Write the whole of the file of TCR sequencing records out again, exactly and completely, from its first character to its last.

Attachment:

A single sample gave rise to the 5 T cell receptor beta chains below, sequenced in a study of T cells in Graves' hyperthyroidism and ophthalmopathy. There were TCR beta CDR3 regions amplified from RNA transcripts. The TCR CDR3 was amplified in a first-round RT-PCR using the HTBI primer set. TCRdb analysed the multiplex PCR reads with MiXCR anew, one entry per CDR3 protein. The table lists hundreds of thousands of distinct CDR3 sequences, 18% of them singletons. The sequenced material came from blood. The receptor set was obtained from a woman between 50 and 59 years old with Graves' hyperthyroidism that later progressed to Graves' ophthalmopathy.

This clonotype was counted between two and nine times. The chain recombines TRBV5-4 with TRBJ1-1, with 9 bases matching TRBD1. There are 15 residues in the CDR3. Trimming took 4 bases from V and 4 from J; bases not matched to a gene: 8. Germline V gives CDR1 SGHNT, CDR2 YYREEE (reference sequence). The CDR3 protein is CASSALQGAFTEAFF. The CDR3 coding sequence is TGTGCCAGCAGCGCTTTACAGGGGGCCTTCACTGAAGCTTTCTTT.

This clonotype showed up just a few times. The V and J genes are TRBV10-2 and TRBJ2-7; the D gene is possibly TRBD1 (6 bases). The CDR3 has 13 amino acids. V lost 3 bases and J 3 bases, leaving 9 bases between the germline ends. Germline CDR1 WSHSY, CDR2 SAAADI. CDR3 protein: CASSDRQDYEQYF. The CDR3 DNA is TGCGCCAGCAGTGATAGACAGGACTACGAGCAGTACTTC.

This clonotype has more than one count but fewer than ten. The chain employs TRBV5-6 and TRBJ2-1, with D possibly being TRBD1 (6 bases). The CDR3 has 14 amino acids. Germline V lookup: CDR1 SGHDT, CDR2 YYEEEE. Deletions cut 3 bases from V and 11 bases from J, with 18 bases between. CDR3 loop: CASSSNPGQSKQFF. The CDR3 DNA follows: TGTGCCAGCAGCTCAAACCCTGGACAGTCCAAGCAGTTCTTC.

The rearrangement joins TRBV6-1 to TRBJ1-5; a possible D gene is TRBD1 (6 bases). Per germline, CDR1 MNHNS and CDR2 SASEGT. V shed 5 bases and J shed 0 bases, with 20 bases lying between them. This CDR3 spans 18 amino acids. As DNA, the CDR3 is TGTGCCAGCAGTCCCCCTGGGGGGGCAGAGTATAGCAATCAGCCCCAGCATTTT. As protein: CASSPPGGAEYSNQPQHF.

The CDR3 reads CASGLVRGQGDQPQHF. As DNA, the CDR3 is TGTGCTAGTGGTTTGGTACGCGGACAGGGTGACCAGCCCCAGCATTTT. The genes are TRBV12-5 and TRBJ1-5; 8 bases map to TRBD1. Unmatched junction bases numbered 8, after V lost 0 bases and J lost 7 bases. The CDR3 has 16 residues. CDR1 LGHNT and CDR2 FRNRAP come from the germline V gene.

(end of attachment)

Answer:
A single sample gave rise to the 5 T cell receptor beta chains below, sequenced in a study of T cells in Graves' hyperthyroidism and ophthalmopathy. There were TCR beta CDR3 regions amplified from RNA transcripts. The TCR CDR3 was amplified in a first-round RT-PCR using the HTBI primer set. TCRdb analysed the multiplex PCR reads with MiXCR anew, one entry per CDR3 protein. The table lists hundreds of thousands of distinct CDR3 sequences, 18% of them singletons. The sequenced material came from blood. The receptor set was obtained from a woman between 50 and 59 years old with Graves' hyperthyroidism that later progressed to Graves' ophthalmopathy.

This clonotype was counted between two and nine times. The chain recombines TRBV5-4 with TRBJ1-1, with 9 bases matching TRBD1. There are 15 residues in the CDR3. Trimming took 4 bases from V and 4 from J; bases not matched to a gene: 8. Germline V gives CDR1 SGHNT, CDR2 YYREEE (reference sequence). The CDR3 protein is CASSALQGAFTEAFF. The CDR3 coding sequence is TGTGCCAGCAGCGCTTTACAGGGGGCCTTCACTGAAGCTTTCTTT.

This clonotype showed up just a few times. The V and J genes are TRBV10-2 and TRBJ2-7; the D gene is possibly TRBD1 (6 bases). The CDR3 has 13 amino acids. V lost 3 bases and J 3 bases, leaving 9 bases between the germline ends. Germline CDR1 WSHSY, CDR2 SAAADI. CDR3 protein: CASSDRQDYEQYF. The CDR3 DNA is TGCGCCAGCAGTGATAGACAGGACTACGAGCAGTACTTC.

This clonotype has more than one count but fewer than ten. The chain employs TRBV5-6 and TRBJ2-1, with D possibly being TRBD1 (6 bases). The CDR3 has 14 amino acids. Germline V lookup: CDR1 SGHDT, CDR2 YYEEEE. Deletions cut 3 bases from V and 11 bases from J, with 18 bases between. CDR3 loop: CASSSNPGQSKQFF. The CDR3 DNA follows: TGTGCCAGCAGCTCAAACCCTGGACAGTCCAAGCAGTTCTTC.

The rearrangement joins TRBV6-1 to TRBJ1-5; a possible D gene is TRBD1 (6 bases). Per germline, CDR1 MNHNS and CDR2 SASEGT. V shed 5 bases and J shed 0 bases, with 20 bases lying between them. This CDR3 spans 18 amino acids. As DNA, the CDR3 is TGTGCCAGCAGTCCCCCTGGGGGGGCAGAGTATAGCAATCAGCCCCAGCATTTT. As protein: CASSPPGGAEYSNQPQHF.

The CDR3 reads CASGLVRGQGDQPQHF. As DNA, the CDR3 is TGTGCTAGTGGTTTGGTACGCGGACAGGGTGACCAGCCCCAGCATTTT. The genes are TRBV12-5 and TRBJ1-5; 8 bases map to TRBD1. Unmatched junction bases numbered 8, after V lost 0 bases and J lost 7 bases. The CDR3 has 16 residues. CDR1 LGHNT and CDR2 FRNRAP come from the germline V gene.